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Elections with surprising results
Latinamerica Press
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Argentina, Colombia, Guatemala and Haiti had elections on October 25 whose results could change the political panorama of the region.

The polls prior to the elections of October 25 in Argentina predicted a sure victory for Daniel Scioli, of the governing Front for Victory, who was the favorite to win the presidency with 41 percent of the vote, while the opposition candidate, Mauricio Macri, of Let’s Change alliance, was predicted to win 30 percent. However, Scioli’s advantage was not realized at the polls.

Scioli and Macri will face off in a second round on Nov. 22 given that neither of them won more than 45 percent of the valid votes nor obtained 40 percent with a difference of 10 percentage points over their opponent. Preliminary election results give Scioli 36.8 percent of the votes, followed by Macri with 34.3 percent.

Everything indicates that Sergio Massa, of United for a New Alternative alliance, who remained in third place with 21.3 percent of the vote, will determine the results of the second round. The other three candidates — Nicolás del Caño, of Leftist and Workers Front, Margarita Stolbizer, of Progressives, and Adolfo Rodríguez Saa, of Federal Commitment — received 7.5 percent of the remaining votes.

In Colombia, governors of 32 departments and mayors of 1,099 municipalities were elected. More than 32.8 million voters were registered to vote, but only 50 percent of those turned out at the polls since voting is not mandatory in this country.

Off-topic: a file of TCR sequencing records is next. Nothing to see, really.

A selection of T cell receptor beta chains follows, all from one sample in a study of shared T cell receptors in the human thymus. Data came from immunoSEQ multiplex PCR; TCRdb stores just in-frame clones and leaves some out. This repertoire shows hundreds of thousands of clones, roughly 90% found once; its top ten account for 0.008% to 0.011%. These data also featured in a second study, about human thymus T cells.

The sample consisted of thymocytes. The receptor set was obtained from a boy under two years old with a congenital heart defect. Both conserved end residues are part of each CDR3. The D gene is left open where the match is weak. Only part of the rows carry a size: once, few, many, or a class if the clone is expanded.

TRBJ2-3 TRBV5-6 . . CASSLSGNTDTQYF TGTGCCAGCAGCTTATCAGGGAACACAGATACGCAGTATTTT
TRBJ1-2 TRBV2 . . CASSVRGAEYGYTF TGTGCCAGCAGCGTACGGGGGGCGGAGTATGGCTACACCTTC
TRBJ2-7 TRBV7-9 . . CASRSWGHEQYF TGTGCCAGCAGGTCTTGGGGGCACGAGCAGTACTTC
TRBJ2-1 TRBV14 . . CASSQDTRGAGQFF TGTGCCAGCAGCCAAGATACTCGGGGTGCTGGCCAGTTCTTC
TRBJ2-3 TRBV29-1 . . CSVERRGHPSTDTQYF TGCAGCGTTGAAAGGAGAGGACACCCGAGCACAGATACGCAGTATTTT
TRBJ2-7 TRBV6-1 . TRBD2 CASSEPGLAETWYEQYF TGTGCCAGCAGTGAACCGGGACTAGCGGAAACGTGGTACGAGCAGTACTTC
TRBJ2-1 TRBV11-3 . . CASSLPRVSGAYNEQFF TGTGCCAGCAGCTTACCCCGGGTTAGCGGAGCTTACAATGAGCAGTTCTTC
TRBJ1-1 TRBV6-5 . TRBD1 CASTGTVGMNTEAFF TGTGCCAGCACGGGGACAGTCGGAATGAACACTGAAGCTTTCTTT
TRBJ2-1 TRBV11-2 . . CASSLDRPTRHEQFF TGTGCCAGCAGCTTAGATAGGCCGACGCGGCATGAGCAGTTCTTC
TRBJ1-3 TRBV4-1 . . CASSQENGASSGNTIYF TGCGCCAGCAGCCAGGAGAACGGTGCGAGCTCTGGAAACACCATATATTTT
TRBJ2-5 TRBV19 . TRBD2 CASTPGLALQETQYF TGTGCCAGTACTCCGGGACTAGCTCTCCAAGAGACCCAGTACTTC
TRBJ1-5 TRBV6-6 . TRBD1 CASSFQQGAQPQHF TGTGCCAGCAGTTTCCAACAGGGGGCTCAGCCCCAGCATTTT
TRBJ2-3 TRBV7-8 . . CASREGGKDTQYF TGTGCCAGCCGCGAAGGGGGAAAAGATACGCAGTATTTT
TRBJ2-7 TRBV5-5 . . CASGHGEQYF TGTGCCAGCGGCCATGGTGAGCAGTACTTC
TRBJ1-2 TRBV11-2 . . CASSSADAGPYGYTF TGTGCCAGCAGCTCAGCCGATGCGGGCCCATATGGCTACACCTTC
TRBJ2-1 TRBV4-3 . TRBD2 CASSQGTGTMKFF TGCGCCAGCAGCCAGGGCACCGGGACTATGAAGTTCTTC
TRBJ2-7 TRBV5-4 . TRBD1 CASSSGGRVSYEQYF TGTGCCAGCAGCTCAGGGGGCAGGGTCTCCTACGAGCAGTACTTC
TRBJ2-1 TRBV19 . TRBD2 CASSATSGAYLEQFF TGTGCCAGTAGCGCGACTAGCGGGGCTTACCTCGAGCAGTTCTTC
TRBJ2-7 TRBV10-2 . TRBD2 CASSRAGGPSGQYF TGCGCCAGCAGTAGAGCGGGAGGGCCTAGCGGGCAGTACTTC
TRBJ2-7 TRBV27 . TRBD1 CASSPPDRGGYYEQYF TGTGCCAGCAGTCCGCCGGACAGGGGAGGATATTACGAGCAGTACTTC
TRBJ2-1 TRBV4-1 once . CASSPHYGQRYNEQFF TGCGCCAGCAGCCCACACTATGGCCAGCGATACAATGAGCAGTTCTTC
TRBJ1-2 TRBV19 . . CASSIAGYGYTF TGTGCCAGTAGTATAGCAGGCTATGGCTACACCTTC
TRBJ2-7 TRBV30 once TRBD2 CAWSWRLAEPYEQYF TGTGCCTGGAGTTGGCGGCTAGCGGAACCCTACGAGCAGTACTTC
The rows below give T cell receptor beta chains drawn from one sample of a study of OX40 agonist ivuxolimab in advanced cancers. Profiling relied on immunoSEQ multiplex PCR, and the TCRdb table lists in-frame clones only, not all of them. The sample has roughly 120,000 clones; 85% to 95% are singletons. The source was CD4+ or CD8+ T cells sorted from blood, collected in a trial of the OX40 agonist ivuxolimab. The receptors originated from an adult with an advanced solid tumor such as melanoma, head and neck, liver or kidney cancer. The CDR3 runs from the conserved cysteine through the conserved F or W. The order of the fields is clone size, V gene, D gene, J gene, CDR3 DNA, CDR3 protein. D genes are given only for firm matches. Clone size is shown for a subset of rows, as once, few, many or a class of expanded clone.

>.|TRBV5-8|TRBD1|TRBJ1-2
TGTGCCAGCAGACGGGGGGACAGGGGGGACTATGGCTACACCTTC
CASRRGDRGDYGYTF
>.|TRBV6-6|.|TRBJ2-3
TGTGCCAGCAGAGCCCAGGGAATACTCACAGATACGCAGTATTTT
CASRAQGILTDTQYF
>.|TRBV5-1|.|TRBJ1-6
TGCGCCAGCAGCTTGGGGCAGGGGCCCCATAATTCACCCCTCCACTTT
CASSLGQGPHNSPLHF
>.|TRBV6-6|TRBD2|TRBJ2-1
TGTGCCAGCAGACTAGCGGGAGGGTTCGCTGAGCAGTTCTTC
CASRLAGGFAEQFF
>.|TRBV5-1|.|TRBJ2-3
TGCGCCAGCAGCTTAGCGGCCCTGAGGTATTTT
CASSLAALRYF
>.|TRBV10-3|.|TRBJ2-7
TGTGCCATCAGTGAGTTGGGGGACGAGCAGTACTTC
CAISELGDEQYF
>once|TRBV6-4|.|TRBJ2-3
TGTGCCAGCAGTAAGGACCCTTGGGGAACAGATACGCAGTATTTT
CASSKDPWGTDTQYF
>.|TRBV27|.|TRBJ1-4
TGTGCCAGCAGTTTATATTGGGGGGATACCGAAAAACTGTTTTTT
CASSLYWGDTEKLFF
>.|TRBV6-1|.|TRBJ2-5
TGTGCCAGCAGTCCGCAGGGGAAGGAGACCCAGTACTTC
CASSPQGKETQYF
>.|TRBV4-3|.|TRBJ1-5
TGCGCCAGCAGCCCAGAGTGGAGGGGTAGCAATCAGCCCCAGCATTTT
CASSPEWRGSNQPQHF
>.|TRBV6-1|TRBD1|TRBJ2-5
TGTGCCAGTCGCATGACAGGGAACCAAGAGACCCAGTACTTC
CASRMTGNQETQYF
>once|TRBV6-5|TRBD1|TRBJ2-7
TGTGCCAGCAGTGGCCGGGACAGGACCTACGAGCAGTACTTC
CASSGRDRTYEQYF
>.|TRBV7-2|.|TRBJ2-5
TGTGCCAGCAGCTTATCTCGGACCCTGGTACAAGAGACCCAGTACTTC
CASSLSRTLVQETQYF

Bogotá, whose mayorship is the most disputed vacancy after the presidency, elected the center-right candidate Enrique Peñalosa, of Let’s Recover Bogotá party, displacing the left which has governed the city since 2004. Peñalosa, who was mayor of the capital between 1998 and 2000, won 33 percent of the votes, shoving aside Rafael Pardo, of the governing Party of the U, which won 28.5 percent, and Clara López, of the Alternative Democratic Pole, with 18 percent.

In Medellín was elected Federico Gutiérrez, from the movement We Believe, who represents the continuity of the progressive governments that administered the city since 2004. The victory of Gutiérrez was a hard hit to the right-wing Democratic Center, led by former president Alvaro Uribe (2002-2010) , whose candidate Juan Vélez Uribe was the favorite to win the race.

The parties of the governing coalition, National Unity — Party of the U, Liberal, Radical Change and Citizen Option — won individually or in alliance control of 27 of the 32 departments. Also, they won the majority of the mayors’ races of the country.

“I celebrate the results for the parties that make up the governing coalition,” said President Santos upon learning the election results.

The comedian and the 54 candidates